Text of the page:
I wasn’t much of a Boy Scout. In fact, even though my Mom was the “den mother” for most of it, the entirety of my scouting career spanned about three years. I wasn’t anti-kerchief per se, but let’s just say my career as an avid indoorsman began at an early age. Which is why as a middle-aged adult, I am so delighted to be able to partially compensate for my lack of outdoor aptitude with useful marketing from Columbia Sportswear.
Columbia is a Portland, Oregon-based manufacturer and retailer of outdoor wear and gear, has a circumstantially useful free app called “What Knot to Do in the Greater Outdoors.” As you’ve probably guessed, it provides detailed instructions for how to tie dozens of knots, including which to use when. The app has the best ratings of any mentioned in this book, with 48 five-star reviews out of 53 total reviews in the Apple iTunes Store. With little marketing support, it’s been downloaded 351,000 times in approximately 20 months.
The company conducted research and found it is very common for outdoor enthusiasts to carry smartphones on excursions.
It makes perfect sense. If you need to remember how to tie a knot, being able to recall that information with the assistance of a mobile device is far more practical and reasonable than accessing that information through other methods. It’s a great example of Youtility, marketing so useful customers and prospects would pay for it, if you asked them.
But what form your helpful Youtility should take isn’t always as obvious and tidy. One of the most difficult aspects of this type of marketing is effectively and appropriately translating customer needs into appropriate executions. Part of the problem is that many companies get excited and jump the gun. Instead of saying “we need to help customers figure out this problem,” they go further and say, “we need a blog to help customers figure out this problem.” This combines the symptom and the cure, and can yield disappointing results.
Determining which is the optimal Youtility conveyance requires a level of research beyond understanding customer needs. You have to understand not just what your customers need, but how and where they prefer to access information.
Atomize Your Marketing to Reach a Larger Audience
In many instances, it’s not only possible to create Youtility in several formats, but doing so can also increase efficiency and exposure. In the excellent book Content Rules that she co-authored with C.C. Chapman, Ann Handley writes about taking one big idea or customer need and creating multiple executions out of it.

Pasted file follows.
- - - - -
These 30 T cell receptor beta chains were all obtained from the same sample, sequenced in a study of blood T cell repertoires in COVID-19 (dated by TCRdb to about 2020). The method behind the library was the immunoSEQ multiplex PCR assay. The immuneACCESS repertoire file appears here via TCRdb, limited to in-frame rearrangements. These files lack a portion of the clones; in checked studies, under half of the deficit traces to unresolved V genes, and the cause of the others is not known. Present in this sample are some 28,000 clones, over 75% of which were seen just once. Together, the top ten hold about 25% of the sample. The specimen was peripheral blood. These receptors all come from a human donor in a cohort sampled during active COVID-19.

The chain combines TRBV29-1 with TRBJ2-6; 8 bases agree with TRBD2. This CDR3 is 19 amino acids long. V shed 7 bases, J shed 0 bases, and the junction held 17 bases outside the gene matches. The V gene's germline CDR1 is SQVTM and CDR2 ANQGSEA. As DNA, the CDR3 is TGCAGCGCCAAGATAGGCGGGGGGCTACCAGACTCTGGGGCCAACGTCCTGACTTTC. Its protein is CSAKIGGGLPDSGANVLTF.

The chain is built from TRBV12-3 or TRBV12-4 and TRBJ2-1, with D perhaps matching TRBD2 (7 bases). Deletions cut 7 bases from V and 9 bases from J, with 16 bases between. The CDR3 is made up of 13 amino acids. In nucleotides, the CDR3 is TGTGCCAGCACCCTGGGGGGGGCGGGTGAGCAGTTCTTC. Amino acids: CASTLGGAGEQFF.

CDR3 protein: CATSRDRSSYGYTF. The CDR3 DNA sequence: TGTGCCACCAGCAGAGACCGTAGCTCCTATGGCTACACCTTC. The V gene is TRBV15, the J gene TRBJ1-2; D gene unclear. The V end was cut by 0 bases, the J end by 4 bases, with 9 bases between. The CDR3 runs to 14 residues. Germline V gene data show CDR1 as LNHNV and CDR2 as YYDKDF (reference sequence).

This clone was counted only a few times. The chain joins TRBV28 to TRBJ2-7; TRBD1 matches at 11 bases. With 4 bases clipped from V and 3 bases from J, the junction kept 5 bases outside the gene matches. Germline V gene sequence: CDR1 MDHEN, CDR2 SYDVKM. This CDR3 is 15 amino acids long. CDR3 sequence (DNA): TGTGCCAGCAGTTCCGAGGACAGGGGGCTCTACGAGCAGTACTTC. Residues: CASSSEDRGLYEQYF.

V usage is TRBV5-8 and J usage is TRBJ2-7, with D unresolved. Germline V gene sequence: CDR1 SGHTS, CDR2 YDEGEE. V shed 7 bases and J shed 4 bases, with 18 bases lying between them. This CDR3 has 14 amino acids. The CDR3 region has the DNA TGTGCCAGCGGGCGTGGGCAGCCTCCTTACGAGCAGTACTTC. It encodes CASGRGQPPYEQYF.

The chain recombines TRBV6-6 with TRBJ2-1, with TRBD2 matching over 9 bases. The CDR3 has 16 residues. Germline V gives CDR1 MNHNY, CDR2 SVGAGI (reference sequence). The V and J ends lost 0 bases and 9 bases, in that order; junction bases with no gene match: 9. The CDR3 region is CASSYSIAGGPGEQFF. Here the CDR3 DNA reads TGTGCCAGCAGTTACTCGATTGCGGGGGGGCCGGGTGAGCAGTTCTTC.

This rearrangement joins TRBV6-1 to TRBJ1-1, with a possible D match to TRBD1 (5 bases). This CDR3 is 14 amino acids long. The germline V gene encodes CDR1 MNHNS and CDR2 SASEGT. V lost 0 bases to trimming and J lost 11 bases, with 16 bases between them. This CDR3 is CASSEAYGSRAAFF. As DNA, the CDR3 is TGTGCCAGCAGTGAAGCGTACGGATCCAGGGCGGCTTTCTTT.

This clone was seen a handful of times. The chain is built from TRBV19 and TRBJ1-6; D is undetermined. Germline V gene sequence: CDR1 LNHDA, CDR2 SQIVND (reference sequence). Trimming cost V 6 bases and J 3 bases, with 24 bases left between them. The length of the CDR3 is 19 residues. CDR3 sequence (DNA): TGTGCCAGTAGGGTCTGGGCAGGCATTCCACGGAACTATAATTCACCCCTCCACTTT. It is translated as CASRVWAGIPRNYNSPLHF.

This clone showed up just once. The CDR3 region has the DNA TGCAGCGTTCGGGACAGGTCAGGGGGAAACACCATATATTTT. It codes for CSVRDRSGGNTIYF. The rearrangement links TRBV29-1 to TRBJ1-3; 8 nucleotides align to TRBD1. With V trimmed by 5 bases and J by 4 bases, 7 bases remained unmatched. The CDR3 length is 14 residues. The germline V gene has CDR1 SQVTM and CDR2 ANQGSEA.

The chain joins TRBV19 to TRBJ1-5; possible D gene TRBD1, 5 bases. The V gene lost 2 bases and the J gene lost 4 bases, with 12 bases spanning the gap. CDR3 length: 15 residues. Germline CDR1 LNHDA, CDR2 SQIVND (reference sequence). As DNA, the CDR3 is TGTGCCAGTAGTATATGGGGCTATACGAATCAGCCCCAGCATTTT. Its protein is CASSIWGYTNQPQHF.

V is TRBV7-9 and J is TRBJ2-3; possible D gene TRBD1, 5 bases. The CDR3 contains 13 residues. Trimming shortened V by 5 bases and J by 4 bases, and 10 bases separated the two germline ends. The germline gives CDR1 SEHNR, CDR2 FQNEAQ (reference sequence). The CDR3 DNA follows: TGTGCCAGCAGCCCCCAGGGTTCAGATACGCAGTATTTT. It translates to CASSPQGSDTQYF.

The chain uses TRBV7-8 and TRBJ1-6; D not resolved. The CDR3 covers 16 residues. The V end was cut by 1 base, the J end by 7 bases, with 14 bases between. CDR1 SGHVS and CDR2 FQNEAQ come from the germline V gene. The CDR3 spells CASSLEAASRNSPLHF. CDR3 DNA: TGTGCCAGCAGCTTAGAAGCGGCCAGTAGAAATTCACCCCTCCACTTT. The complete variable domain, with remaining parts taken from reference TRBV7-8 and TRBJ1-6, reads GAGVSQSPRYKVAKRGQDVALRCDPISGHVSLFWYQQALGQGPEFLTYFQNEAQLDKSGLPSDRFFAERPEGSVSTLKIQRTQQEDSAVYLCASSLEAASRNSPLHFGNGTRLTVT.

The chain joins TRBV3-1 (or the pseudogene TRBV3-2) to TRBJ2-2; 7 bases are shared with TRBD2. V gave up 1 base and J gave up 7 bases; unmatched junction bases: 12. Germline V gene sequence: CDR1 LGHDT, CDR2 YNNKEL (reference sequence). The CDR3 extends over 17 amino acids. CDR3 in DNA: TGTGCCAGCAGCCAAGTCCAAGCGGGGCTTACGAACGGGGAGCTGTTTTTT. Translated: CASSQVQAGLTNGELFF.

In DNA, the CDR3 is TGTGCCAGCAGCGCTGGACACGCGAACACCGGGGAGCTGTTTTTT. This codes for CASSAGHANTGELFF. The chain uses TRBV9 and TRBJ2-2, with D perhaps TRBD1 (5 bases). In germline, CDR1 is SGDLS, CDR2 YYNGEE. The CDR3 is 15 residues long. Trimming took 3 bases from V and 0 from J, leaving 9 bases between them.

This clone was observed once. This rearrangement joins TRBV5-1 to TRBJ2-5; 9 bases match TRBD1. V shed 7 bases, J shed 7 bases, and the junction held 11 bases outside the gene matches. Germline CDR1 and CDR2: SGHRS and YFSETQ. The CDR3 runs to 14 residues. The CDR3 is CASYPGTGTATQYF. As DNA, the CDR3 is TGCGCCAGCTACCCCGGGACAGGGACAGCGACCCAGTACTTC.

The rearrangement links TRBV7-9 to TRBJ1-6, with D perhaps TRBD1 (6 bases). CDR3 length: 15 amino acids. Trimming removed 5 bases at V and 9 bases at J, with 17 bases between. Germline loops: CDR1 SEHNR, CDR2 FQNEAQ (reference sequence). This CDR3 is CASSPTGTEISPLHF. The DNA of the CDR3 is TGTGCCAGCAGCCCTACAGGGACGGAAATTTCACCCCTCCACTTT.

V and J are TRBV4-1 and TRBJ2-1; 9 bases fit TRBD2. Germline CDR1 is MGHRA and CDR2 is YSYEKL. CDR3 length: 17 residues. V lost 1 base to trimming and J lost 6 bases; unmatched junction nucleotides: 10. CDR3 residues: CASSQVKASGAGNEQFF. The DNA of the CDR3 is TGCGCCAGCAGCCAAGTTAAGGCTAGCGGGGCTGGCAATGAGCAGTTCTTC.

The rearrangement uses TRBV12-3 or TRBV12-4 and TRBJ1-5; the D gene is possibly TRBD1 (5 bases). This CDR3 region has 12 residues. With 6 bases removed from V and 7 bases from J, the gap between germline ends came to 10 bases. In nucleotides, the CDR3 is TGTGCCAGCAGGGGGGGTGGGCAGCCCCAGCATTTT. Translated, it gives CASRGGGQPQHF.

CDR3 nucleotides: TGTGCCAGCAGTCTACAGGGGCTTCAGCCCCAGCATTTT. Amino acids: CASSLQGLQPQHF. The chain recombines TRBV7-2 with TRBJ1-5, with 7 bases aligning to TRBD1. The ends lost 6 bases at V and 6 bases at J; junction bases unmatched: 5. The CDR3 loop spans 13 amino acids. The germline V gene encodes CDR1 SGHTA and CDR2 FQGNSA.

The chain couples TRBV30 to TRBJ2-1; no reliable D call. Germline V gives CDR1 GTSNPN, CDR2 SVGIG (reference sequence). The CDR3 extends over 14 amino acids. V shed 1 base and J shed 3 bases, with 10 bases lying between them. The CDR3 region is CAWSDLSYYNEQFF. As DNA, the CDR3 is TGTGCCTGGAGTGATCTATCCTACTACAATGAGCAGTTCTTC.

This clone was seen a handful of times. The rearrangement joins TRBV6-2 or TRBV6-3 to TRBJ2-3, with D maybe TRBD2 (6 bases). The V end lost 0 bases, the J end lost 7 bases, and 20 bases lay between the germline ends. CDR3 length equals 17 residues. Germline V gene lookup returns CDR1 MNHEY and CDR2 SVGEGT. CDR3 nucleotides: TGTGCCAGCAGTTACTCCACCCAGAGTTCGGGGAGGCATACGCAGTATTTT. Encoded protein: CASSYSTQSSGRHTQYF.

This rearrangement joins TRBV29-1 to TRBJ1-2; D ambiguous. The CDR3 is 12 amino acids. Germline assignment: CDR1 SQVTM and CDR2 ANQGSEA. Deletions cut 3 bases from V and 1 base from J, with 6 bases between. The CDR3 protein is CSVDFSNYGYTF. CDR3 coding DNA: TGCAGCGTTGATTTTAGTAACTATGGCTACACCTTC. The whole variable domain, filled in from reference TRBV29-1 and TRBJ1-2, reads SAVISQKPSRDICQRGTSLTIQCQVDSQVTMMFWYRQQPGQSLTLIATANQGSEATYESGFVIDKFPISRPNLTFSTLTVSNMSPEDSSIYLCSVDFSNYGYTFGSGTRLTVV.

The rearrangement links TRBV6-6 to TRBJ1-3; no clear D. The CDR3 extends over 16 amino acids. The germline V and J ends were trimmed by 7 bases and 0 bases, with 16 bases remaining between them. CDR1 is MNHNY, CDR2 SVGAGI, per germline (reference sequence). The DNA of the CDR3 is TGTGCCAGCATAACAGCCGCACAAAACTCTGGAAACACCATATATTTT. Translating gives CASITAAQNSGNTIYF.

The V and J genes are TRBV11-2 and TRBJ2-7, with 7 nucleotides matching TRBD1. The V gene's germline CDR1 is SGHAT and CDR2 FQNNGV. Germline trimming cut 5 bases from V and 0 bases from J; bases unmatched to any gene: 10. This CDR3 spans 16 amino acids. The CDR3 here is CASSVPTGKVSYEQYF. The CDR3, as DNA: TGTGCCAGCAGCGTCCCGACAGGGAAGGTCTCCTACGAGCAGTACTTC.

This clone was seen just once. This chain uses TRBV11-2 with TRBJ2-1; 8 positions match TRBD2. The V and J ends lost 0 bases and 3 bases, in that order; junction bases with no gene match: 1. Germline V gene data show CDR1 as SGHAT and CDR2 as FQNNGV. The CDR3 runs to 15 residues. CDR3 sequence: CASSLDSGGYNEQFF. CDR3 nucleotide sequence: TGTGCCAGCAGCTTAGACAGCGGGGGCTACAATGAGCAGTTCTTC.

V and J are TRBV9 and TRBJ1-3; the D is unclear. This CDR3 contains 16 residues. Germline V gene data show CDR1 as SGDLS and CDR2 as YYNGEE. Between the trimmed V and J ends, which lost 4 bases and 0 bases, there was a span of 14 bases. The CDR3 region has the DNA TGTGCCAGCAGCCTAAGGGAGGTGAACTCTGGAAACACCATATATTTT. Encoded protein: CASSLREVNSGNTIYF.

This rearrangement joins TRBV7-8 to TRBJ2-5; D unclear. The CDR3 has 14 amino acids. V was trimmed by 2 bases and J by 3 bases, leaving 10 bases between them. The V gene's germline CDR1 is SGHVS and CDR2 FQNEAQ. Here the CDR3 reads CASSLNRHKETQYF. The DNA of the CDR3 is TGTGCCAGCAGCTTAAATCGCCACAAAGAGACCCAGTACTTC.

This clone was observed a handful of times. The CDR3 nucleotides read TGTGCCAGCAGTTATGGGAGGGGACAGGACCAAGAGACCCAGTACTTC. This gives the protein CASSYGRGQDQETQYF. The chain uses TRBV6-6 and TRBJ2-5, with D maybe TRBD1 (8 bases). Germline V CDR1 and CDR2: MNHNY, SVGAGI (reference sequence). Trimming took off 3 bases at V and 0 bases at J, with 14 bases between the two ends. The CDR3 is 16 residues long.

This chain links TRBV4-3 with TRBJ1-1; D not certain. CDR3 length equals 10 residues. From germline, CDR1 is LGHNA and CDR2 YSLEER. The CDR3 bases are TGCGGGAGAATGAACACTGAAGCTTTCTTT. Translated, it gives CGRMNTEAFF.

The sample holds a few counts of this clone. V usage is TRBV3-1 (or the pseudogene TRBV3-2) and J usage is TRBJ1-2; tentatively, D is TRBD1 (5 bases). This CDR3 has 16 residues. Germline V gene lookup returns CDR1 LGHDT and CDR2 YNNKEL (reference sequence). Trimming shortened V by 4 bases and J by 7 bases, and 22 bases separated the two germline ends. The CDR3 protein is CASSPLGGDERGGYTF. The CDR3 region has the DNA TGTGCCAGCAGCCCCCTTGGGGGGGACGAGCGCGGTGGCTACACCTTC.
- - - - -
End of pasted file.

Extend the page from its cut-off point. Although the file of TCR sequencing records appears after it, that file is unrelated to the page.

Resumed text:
“We recommend that businesses reimagine their content, but that they don’t recycle it,” says Handley. “It’s not about taking a blog post and just putting it on Pinterest and on Facebook and on Linkedin. You’re just filling links that way. It’s important to reimagine it completely. Take something and create something new out of it .”
Todd Defren, of the public relations firm SHIFT Communications, calls this premise “atomizing” your marketing. Not only does creating more variations of your usefulness help reach customers with a variety of information consumption habits, but this type of diffuse approach can more effectively and strategically target prospects in different stages of the research process.
Smart companies take their core informational value proposition and package it in ways that appeal to more than one prospective customer segment. Handley particularly appreciates the recent efforts of the global technology company Cisco in this area. The company’s Global Cloud Index report forecasts data center and cloud computing traffic and related trends for 2011 through 2016, and highlights workload transitions from traditional information technology (IT) to cloud solutions as well. It is not light reading. But Cisco didn’t just create this massive report, release it, and say “we hope you like it.” They were smart enough to create a spoonful of sugar to help the informational medicine go down, including a super short, one-and-a-half minute video to describe how big cloud computing will be.
Regardless of how many times you reimagine the ways you can fulfill customer and prospective customer needs, remember that to be true Youtility, this fulfillment must be free. Says Joe Chernov, Vice President of Marketing for the mobile technology provider Kinvey (and 2012’s Content Marketing Visionary of the Year by the Content Marketing Institute), keeping your marketing free increases its exposure. “If you create something that somebody would pay for, but you give it away, not only are you building trust and a debt of gratitude but you shock them into sharing it,” says Chernov. “They share not only the asset itself, which is inherently valuable to the brand, but they share the fact that they are surprised that a brand would just give it to them and not try to sell them along the way.”
Jay Baer is a hype-free social media and content strategist & speaker, and author of Youtility: Why Smart Marketing is About Help not Hype. Jay is the founder of Convince and Convert and host of the Social Pros podcast. Catch an excerpt of his book below:
Disclosure: SHIFT did not receive compensation from Jay Baer, nor do we represent him yet.
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